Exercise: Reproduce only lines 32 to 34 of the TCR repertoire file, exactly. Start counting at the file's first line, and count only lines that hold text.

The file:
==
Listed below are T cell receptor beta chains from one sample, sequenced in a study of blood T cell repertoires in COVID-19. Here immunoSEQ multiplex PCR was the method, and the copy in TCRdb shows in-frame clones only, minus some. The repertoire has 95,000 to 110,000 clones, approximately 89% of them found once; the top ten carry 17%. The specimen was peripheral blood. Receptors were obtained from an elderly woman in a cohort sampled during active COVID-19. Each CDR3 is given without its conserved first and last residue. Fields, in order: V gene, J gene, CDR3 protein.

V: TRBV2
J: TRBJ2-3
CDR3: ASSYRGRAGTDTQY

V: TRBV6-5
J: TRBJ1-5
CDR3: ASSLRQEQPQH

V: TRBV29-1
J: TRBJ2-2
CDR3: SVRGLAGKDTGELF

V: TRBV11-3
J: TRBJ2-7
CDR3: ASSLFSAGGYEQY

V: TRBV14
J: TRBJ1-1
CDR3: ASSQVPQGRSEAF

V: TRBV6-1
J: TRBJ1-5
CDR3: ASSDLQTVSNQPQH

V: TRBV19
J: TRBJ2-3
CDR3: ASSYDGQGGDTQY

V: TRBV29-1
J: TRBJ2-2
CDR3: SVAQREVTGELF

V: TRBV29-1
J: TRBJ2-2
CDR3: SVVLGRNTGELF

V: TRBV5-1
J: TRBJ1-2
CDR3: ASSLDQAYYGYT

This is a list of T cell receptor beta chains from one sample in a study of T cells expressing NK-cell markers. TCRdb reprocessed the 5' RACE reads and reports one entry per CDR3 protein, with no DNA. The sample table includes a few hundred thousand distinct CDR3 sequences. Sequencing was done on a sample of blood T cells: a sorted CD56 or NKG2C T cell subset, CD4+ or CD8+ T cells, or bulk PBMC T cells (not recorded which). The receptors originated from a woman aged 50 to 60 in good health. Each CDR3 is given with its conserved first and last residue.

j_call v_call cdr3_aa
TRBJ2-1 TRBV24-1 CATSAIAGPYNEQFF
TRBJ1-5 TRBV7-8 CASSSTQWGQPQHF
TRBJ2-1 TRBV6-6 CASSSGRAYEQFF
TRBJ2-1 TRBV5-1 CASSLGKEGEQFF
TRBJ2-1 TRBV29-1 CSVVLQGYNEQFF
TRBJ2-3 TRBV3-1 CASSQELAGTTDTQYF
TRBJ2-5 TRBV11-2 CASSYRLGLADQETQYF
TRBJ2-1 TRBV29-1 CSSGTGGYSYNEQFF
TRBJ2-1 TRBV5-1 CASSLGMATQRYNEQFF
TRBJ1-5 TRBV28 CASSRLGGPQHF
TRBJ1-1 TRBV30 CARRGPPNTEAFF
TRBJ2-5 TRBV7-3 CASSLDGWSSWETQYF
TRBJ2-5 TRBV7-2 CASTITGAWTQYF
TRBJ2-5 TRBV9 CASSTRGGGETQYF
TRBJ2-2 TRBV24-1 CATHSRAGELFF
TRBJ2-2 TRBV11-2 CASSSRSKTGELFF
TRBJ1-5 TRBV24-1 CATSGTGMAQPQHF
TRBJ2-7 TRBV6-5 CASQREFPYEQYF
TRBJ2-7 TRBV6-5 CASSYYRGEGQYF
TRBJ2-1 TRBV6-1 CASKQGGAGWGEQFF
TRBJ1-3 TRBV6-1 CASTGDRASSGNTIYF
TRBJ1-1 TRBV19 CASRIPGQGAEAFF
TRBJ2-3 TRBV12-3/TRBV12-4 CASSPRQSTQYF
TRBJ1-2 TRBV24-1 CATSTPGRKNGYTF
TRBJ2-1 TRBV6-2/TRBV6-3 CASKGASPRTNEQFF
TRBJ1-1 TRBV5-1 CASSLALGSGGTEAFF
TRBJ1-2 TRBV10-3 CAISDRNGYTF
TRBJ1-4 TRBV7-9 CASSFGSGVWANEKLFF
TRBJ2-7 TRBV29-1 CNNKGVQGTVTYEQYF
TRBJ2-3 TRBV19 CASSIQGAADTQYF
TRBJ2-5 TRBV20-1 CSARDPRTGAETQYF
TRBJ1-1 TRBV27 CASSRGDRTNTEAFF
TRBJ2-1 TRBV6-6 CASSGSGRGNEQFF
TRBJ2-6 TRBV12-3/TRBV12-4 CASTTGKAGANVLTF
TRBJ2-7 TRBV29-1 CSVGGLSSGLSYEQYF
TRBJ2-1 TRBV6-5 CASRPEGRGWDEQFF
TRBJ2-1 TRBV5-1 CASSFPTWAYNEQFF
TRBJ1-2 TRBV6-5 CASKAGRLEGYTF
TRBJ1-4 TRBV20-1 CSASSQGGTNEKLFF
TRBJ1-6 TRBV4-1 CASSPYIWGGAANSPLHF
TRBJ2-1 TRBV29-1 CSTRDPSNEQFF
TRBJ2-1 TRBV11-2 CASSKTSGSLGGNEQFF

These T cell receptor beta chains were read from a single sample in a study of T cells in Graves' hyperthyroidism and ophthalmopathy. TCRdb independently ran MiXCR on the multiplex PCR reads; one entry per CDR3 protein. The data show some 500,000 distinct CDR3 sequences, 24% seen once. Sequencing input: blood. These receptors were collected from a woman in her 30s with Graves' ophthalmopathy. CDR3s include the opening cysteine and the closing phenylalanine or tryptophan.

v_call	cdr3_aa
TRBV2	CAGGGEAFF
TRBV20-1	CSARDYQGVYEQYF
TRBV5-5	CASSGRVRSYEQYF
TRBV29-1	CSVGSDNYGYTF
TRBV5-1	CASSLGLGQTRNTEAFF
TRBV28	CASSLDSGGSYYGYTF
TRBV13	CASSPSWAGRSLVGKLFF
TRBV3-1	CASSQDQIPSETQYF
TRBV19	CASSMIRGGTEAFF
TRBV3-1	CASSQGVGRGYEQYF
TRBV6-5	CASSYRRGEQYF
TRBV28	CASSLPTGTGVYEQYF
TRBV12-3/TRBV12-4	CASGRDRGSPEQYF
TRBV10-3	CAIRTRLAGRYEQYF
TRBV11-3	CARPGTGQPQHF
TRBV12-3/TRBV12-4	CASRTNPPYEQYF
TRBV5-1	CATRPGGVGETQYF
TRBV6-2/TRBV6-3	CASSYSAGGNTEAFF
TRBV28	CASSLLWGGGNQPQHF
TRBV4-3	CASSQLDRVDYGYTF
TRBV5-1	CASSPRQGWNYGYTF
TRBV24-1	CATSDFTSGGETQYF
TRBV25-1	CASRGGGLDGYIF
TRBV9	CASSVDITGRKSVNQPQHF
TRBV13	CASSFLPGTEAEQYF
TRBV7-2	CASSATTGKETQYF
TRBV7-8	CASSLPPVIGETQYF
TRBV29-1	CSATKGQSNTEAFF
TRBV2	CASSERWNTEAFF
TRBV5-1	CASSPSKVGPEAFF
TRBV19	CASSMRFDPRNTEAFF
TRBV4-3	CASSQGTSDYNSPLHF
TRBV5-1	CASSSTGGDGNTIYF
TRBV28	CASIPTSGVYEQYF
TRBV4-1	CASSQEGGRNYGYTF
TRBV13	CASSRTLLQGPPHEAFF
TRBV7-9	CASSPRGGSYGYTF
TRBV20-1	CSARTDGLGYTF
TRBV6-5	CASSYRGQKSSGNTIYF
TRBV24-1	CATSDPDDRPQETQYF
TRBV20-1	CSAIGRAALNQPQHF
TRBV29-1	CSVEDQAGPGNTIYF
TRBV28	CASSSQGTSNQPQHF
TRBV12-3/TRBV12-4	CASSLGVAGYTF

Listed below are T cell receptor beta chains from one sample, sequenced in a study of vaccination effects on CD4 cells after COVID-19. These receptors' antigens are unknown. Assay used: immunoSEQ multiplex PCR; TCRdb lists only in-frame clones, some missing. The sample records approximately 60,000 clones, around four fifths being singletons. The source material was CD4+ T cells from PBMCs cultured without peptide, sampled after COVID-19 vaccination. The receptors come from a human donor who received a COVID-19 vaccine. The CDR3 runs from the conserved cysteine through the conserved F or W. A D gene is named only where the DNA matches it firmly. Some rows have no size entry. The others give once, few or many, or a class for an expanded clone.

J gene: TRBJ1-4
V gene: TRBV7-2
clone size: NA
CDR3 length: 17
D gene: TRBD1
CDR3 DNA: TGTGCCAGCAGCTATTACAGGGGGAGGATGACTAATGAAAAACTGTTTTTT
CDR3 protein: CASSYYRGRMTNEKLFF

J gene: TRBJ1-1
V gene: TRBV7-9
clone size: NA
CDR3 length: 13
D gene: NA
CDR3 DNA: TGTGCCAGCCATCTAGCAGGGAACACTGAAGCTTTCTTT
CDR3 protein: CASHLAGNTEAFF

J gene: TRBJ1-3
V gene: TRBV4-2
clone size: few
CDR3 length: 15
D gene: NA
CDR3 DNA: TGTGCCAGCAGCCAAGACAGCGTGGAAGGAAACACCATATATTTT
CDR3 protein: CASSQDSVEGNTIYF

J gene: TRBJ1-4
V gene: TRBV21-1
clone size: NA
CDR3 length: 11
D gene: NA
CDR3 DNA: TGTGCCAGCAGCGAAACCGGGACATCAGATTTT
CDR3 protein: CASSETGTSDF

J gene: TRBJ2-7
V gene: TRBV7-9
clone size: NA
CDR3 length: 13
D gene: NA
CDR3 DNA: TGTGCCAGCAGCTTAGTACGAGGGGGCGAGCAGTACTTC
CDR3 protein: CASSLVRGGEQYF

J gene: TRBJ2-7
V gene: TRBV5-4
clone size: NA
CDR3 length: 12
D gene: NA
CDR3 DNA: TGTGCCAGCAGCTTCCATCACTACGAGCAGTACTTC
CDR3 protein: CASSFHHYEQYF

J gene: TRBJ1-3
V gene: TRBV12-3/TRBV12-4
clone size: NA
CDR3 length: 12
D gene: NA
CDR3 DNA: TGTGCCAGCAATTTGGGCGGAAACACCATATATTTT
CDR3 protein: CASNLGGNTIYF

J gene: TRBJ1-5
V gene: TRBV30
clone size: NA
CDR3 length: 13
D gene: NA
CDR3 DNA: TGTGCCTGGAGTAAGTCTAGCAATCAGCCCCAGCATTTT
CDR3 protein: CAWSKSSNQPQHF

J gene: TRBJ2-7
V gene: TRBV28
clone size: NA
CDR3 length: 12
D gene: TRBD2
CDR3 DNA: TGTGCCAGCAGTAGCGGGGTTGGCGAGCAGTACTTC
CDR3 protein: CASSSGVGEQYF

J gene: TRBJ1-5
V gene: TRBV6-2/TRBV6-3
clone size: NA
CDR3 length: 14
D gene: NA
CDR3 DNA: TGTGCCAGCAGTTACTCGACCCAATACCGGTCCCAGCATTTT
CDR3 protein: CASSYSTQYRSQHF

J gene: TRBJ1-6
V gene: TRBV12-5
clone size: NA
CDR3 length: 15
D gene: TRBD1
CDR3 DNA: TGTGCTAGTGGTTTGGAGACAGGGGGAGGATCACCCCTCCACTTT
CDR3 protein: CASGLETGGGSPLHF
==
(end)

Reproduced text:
This is a list of T cell receptor beta chains from one sample in a study of T cells expressing NK-cell markers. TCRdb reprocessed the 5' RACE reads and reports one entry per CDR3 protein, with no DNA. The sample table includes a few hundred thousand distinct CDR3 sequences. Sequencing was done on a sample of blood T cells: a sorted CD56 or NKG2C T cell subset, CD4+ or CD8+ T cells, or bulk PBMC T cells (not recorded which). The receptors originated from a woman aged 50 to 60 in good health. Each CDR3 is given with its conserved first and last residue.

j_call v_call cdr3_aa
TRBJ2-1 TRBV24-1 CATSAIAGPYNEQFF